And lastly, I’ve been reflecting on two friends who’ve lost spouses this year. One to a tragic accident and one to Covid. How do you cope when you suddenly lose a loved one? Someone who you talked with every day. Someone you did life with. Dreamed with. Once you get through the funeral, the thank yous, and the myriad of paperwork, you’re left with an empty house. With no one to share breakfast with.
When I think of these friends, their lives have become clouded with the question: How will I live without him?
How do we cope with so many “unknowns”?
I’m quite sure I don’t have all the answers, but hopefully one of these will be just what you need to hear today as you face your own unknowns.
Feel your Feelings
Perhaps one of the blessings of this year is that some of us are getting in tune with our feelings more than ever before. Maybe it’s because we are slowing down. Maybe it’s because we are having more of them. Whatever it is, don’t be afraid of them. Feelings are cues. They provide insights into ourselves. Describe them, name them, talk about them, or write about them. Whatever you do, don’t ignore them. Let them teach you about what’s important to you.
Go Through not Over
Earlier this year I noticed a social media post from an acquaintance who lost her teenage daughter over 15 years ago. On the anniversary of her daughter’s death she wrote about how hard it still was. In the years of grieving she wanted to encourage others by sharing her realization that “We don’t get over it, we get through it.” Definitely a good word for this year – we may not get over it, but we can get through it. How will we get through it? One day at a time (and on the tough days, one hour or minute at a time.)
Plan then Flex
Another friend reflected on this year saying that she’s finally learned to be flexible. She’s a typical Type A – planner, organizer, anticipator. She’s already planning for summer 2021 and spring 2022. This year she’s learned that she can plan and flex at the same time. She can keep planning for the future and then if things need to be adjusted (which isn’t all the time) she can flex. What a huge “Ah Ha”! What a huge blessing to her mind and spirit.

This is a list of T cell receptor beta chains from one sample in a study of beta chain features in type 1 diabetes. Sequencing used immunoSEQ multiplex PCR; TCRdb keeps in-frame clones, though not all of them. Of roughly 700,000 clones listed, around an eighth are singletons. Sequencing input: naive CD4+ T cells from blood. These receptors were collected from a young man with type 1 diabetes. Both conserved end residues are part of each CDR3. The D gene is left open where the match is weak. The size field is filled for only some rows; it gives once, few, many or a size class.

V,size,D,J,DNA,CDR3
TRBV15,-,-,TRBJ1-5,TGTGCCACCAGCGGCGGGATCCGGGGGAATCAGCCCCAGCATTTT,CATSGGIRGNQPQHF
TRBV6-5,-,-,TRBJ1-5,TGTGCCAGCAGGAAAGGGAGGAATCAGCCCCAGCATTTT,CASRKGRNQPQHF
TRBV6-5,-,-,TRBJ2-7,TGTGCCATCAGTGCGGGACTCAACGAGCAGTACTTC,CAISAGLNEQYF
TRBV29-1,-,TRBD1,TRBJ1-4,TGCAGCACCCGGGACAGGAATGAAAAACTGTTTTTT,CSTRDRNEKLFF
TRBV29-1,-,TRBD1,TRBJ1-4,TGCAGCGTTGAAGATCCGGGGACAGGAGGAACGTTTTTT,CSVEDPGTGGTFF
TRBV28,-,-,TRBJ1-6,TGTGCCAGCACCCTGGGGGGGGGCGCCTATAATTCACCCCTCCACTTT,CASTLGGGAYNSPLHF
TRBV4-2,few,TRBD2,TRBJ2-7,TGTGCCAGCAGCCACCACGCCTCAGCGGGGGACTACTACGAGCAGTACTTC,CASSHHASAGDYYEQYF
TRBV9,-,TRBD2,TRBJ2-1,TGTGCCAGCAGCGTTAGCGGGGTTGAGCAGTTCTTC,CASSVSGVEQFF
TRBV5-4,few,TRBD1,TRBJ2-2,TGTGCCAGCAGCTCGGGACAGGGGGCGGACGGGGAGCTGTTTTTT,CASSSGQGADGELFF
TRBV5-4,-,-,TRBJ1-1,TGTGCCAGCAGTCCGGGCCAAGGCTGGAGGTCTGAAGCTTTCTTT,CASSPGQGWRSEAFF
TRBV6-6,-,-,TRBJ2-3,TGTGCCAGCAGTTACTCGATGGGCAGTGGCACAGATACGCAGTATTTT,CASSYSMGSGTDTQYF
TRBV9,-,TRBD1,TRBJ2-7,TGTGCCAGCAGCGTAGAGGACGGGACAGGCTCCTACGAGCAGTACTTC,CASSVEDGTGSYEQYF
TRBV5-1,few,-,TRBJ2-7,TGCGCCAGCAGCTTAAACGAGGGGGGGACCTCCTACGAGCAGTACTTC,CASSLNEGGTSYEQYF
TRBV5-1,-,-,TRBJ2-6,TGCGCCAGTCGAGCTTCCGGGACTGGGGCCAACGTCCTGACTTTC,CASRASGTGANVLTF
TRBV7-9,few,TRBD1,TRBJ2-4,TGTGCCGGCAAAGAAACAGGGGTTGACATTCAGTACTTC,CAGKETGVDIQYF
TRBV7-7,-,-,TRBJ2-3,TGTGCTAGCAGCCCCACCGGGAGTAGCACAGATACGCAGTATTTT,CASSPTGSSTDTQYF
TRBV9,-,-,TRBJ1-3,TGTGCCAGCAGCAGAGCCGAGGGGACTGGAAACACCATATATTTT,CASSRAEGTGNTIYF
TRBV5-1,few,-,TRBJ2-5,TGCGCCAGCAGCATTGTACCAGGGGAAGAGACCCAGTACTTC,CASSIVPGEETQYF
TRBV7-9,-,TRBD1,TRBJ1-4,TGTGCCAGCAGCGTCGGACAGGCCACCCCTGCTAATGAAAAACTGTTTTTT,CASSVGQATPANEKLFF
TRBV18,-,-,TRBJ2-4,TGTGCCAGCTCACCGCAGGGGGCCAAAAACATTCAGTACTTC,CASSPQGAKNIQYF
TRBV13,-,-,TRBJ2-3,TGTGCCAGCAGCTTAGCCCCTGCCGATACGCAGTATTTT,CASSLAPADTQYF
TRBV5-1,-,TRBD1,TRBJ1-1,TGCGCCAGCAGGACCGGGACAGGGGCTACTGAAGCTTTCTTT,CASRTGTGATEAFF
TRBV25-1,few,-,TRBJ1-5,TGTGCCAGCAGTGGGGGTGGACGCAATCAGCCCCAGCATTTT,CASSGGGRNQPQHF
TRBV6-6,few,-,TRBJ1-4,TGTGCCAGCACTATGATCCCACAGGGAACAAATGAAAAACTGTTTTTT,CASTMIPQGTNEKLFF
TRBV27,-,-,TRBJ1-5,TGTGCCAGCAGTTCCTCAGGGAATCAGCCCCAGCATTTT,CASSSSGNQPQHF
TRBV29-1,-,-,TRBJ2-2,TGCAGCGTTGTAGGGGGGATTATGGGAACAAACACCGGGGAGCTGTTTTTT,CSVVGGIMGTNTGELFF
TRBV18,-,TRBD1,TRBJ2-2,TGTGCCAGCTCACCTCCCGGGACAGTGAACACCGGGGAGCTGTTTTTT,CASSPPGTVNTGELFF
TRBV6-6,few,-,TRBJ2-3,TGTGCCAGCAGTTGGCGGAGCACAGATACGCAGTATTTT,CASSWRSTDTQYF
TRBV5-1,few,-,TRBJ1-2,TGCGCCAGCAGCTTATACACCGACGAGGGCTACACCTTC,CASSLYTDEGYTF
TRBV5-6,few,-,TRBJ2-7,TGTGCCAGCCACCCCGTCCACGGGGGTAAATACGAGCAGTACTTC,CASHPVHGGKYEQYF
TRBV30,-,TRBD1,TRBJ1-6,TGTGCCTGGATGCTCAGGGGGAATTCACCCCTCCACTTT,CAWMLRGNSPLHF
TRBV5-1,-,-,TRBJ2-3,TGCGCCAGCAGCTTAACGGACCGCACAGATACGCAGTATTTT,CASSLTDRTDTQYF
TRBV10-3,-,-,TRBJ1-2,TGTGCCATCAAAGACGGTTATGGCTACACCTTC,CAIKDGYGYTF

As a Christian, these are times I turn to some of my favorite verses:
· “Trust in the Lord with all of your heart and lean not on your own understanding. In all your ways acknowledge him, and he will make your path straight. Proverbs 3:5-6
· “For my thoughts are not your thoughts, neither are your ways my ways. As the heavens are higher than the earth, so are my ways higher than your ways and my thoughts than your thoughts.” Isaiah 55:8-9
· “And my God will meet all your needs according to his glorious riches in Christ Jesus.” Philippians 4:19
It’s true, we won’t be the same after 2020. Hopefully we’ll be better, stronger, smarter.
Whatever your “unknowns” are, I pray that you step towards them, that you find the courage to allow them to help you learn more about yourself and what really matters to you.
What are you seeing others do to cope with the unknowns of 2020? Post it in the comments.
P.S. After writing this, I realized there are insights from some of my previous blogs that might help you survive this year of unknowns.